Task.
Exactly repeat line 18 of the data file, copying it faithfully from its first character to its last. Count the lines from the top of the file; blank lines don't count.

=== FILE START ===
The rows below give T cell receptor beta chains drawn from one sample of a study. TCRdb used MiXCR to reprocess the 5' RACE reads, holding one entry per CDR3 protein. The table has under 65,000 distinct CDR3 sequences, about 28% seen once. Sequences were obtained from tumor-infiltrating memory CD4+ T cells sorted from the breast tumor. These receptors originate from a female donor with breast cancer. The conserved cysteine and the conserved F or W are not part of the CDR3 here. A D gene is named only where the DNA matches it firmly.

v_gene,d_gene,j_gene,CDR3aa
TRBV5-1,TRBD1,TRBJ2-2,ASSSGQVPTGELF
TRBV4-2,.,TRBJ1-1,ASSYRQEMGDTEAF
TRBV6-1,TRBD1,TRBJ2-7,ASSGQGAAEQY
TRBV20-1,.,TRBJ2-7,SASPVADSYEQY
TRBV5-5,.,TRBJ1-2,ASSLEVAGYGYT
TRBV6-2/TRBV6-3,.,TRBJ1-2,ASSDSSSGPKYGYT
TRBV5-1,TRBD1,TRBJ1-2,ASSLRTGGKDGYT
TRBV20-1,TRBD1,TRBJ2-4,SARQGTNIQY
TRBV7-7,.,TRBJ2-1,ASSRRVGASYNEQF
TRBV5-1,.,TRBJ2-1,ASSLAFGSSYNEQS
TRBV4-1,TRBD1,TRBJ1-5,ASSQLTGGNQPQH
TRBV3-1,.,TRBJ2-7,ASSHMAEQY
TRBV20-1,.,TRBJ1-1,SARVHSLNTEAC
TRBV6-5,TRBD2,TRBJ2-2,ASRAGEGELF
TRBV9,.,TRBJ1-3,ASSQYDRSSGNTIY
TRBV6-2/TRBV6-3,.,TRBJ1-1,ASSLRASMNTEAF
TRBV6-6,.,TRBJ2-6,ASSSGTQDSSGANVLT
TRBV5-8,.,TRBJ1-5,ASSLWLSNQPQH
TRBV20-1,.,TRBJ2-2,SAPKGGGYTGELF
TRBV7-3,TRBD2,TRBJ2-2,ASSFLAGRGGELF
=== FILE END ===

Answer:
TRBV6-2/TRBV6-3,.,TRBJ1-1,ASSLRASMNTEAF